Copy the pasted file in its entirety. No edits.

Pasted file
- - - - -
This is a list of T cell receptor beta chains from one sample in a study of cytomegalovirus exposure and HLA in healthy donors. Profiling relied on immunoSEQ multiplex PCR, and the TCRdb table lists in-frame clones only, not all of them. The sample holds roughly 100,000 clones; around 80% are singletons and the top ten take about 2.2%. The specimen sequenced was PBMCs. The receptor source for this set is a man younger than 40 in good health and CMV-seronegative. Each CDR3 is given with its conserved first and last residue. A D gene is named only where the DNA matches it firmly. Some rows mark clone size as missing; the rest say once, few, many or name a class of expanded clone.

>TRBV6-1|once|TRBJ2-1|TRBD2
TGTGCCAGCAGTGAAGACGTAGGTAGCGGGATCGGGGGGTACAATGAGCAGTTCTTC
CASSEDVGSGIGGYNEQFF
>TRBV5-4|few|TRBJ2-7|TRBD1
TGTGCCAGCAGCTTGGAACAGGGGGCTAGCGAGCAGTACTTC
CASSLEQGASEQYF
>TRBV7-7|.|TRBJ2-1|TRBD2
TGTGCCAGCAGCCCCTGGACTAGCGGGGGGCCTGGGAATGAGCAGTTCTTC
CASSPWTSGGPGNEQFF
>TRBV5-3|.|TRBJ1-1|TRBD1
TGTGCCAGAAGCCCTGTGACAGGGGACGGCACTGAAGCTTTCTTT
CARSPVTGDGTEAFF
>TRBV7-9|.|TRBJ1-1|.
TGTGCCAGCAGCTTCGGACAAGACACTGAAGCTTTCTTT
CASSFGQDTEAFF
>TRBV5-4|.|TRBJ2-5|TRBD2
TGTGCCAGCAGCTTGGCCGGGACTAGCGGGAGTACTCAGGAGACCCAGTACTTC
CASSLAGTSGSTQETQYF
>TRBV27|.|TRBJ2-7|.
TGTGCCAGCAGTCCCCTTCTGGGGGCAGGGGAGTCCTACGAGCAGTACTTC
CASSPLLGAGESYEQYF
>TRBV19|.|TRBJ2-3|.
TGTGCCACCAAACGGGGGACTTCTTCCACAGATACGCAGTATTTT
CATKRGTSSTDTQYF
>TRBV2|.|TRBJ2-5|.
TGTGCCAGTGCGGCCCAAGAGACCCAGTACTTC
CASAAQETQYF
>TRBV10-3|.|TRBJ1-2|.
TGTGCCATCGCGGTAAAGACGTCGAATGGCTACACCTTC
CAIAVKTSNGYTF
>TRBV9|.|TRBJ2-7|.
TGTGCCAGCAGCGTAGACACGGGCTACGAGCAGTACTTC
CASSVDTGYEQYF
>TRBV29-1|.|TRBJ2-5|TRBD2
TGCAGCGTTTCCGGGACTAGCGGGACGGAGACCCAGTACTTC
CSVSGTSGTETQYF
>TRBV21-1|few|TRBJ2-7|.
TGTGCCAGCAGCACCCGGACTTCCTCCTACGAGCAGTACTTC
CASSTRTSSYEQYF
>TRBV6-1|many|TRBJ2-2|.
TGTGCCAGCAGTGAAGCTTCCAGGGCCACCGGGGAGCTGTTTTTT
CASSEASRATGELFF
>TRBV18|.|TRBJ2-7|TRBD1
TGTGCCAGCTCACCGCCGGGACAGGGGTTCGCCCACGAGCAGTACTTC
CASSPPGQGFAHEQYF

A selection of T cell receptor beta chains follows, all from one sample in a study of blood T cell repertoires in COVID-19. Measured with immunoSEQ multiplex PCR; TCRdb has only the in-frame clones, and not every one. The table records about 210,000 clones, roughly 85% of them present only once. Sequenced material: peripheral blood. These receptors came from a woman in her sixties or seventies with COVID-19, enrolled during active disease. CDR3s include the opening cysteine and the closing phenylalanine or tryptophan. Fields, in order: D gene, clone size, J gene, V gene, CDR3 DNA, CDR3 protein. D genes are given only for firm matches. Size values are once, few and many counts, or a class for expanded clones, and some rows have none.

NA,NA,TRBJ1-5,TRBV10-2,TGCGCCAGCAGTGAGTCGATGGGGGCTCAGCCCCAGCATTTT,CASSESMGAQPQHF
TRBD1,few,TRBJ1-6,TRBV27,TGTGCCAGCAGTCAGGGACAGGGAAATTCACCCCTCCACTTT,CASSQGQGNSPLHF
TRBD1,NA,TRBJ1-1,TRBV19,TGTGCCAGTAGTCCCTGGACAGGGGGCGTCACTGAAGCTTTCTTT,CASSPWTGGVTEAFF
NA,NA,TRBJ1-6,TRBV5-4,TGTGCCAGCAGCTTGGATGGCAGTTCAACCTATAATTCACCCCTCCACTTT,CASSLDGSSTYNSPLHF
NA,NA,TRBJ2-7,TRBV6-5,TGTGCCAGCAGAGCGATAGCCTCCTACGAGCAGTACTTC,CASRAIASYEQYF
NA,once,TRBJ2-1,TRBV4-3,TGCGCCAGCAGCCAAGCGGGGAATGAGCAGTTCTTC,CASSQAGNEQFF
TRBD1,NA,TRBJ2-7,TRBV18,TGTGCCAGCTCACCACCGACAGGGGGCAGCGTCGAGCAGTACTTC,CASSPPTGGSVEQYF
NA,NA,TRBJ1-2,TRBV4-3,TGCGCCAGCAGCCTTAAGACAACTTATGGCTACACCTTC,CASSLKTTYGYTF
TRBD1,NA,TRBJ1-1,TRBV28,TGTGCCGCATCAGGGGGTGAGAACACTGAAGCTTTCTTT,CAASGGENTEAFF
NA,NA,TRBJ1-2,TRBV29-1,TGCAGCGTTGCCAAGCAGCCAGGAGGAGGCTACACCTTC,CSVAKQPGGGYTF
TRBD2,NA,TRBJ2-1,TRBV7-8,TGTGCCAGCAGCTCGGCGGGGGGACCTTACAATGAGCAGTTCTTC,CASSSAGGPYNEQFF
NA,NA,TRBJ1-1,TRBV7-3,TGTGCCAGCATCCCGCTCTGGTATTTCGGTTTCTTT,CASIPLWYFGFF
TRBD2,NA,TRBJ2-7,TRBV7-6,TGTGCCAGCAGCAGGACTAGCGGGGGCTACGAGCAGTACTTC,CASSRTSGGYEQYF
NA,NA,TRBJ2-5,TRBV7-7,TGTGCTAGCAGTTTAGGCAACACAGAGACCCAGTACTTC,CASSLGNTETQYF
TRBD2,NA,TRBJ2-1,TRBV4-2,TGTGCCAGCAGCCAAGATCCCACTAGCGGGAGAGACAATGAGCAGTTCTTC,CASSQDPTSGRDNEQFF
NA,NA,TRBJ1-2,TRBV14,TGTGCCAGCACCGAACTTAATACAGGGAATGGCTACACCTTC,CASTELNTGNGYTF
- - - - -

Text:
This is a list of T cell receptor beta chains from one sample in a study of cytomegalovirus exposure and HLA in healthy donors. Profiling relied on immunoSEQ multiplex PCR, and the TCRdb table lists in-frame clones only, not all of them. The sample holds roughly 100,000 clones; around 80% are singletons and the top ten take about 2.2%. The specimen sequenced was PBMCs. The receptor source for this set is a man younger than 40 in good health and CMV-seronegative. Each CDR3 is given with its conserved first and last residue. A D gene is named only where the DNA matches it firmly. Some rows mark clone size as missing; the rest say once, few, many or name a class of expanded clone.

>TRBV6-1|once|TRBJ2-1|TRBD2
TGTGCCAGCAGTGAAGACGTAGGTAGCGGGATCGGGGGGTACAATGAGCAGTTCTTC
CASSEDVGSGIGGYNEQFF
>TRBV5-4|few|TRBJ2-7|TRBD1
TGTGCCAGCAGCTTGGAACAGGGGGCTAGCGAGCAGTACTTC
CASSLEQGASEQYF
>TRBV7-7|.|TRBJ2-1|TRBD2
TGTGCCAGCAGCCCCTGGACTAGCGGGGGGCCTGGGAATGAGCAGTTCTTC
CASSPWTSGGPGNEQFF
>TRBV5-3|.|TRBJ1-1|TRBD1
TGTGCCAGAAGCCCTGTGACAGGGGACGGCACTGAAGCTTTCTTT
CARSPVTGDGTEAFF
>TRBV7-9|.|TRBJ1-1|.
TGTGCCAGCAGCTTCGGACAAGACACTGAAGCTTTCTTT
CASSFGQDTEAFF
>TRBV5-4|.|TRBJ2-5|TRBD2
TGTGCCAGCAGCTTGGCCGGGACTAGCGGGAGTACTCAGGAGACCCAGTACTTC
CASSLAGTSGSTQETQYF
>TRBV27|.|TRBJ2-7|.
TGTGCCAGCAGTCCCCTTCTGGGGGCAGGGGAGTCCTACGAGCAGTACTTC
CASSPLLGAGESYEQYF
>TRBV19|.|TRBJ2-3|.
TGTGCCACCAAACGGGGGACTTCTTCCACAGATACGCAGTATTTT
CATKRGTSSTDTQYF
>TRBV2|.|TRBJ2-5|.
TGTGCCAGTGCGGCCCAAGAGACCCAGTACTTC
CASAAQETQYF
>TRBV10-3|.|TRBJ1-2|.
TGTGCCATCGCGGTAAAGACGTCGAATGGCTACACCTTC
CAIAVKTSNGYTF
>TRBV9|.|TRBJ2-7|.
TGTGCCAGCAGCGTAGACACGGGCTACGAGCAGTACTTC
CASSVDTGYEQYF
>TRBV29-1|.|TRBJ2-5|TRBD2
TGCAGCGTTTCCGGGACTAGCGGGACGGAGACCCAGTACTTC
CSVSGTSGTETQYF
>TRBV21-1|few|TRBJ2-7|.
TGTGCCAGCAGCACCCGGACTTCCTCCTACGAGCAGTACTTC
CASSTRTSSYEQYF
>TRBV6-1|many|TRBJ2-2|.
TGTGCCAGCAGTGAAGCTTCCAGGGCCACCGGGGAGCTGTTTTTT
CASSEASRATGELFF
>TRBV18|.|TRBJ2-7|TRBD1
TGTGCCAGCTCACCGCCGGGACAGGGGTTCGCCCACGAGCAGTACTTC
CASSPPGQGFAHEQYF

A selection of T cell receptor beta chains follows, all from one sample in a study of blood T cell repertoires in COVID-19. Measured with immunoSEQ multiplex PCR; TCRdb has only the in-frame clones, and not every one. The table records about 210,000 clones, roughly 85% of them present only once. Sequenced material: peripheral blood. These receptors came from a woman in her sixties or seventies with COVID-19, enrolled during active disease. CDR3s include the opening cysteine and the closing phenylalanine or tryptophan. Fields, in order: D gene, clone size, J gene, V gene, CDR3 DNA, CDR3 protein. D genes are given only for firm matches. Size values are once, few and many counts, or a class for expanded clones, and some rows have none.

NA,NA,TRBJ1-5,TRBV10-2,TGCGCCAGCAGTGAGTCGATGGGGGCTCAGCCCCAGCATTTT,CASSESMGAQPQHF
TRBD1,few,TRBJ1-6,TRBV27,TGTGCCAGCAGTCAGGGACAGGGAAATTCACCCCTCCACTTT,CASSQGQGNSPLHF
TRBD1,NA,TRBJ1-1,TRBV19,TGTGCCAGTAGTCCCTGGACAGGGGGCGTCACTGAAGCTTTCTTT,CASSPWTGGVTEAFF
NA,NA,TRBJ1-6,TRBV5-4,TGTGCCAGCAGCTTGGATGGCAGTTCAACCTATAATTCACCCCTCCACTTT,CASSLDGSSTYNSPLHF
NA,NA,TRBJ2-7,TRBV6-5,TGTGCCAGCAGAGCGATAGCCTCCTACGAGCAGTACTTC,CASRAIASYEQYF
NA,once,TRBJ2-1,TRBV4-3,TGCGCCAGCAGCCAAGCGGGGAATGAGCAGTTCTTC,CASSQAGNEQFF
TRBD1,NA,TRBJ2-7,TRBV18,TGTGCCAGCTCACCACCGACAGGGGGCAGCGTCGAGCAGTACTTC,CASSPPTGGSVEQYF
NA,NA,TRBJ1-2,TRBV4-3,TGCGCCAGCAGCCTTAAGACAACTTATGGCTACACCTTC,CASSLKTTYGYTF
TRBD1,NA,TRBJ1-1,TRBV28,TGTGCCGCATCAGGGGGTGAGAACACTGAAGCTTTCTTT,CAASGGENTEAFF
NA,NA,TRBJ1-2,TRBV29-1,TGCAGCGTTGCCAAGCAGCCAGGAGGAGGCTACACCTTC,CSVAKQPGGGYTF
TRBD2,NA,TRBJ2-1,TRBV7-8,TGTGCCAGCAGCTCGGCGGGGGGACCTTACAATGAGCAGTTCTTC,CASSSAGGPYNEQFF
NA,NA,TRBJ1-1,TRBV7-3,TGTGCCAGCATCCCGCTCTGGTATTTCGGTTTCTTT,CASIPLWYFGFF
TRBD2,NA,TRBJ2-7,TRBV7-6,TGTGCCAGCAGCAGGACTAGCGGGGGCTACGAGCAGTACTTC,CASSRTSGGYEQYF
NA,NA,TRBJ2-5,TRBV7-7,TGTGCTAGCAGTTTAGGCAACACAGAGACCCAGTACTTC,CASSLGNTETQYF
TRBD2,NA,TRBJ2-1,TRBV4-2,TGTGCCAGCAGCCAAGATCCCACTAGCGGGAGAGACAATGAGCAGTTCTTC,CASSQDPTSGRDNEQFF
NA,NA,TRBJ1-2,TRBV14,TGTGCCAGCACCGAACTTAATACAGGGAATGGCTACACCTTC,CASTELNTGNGYTF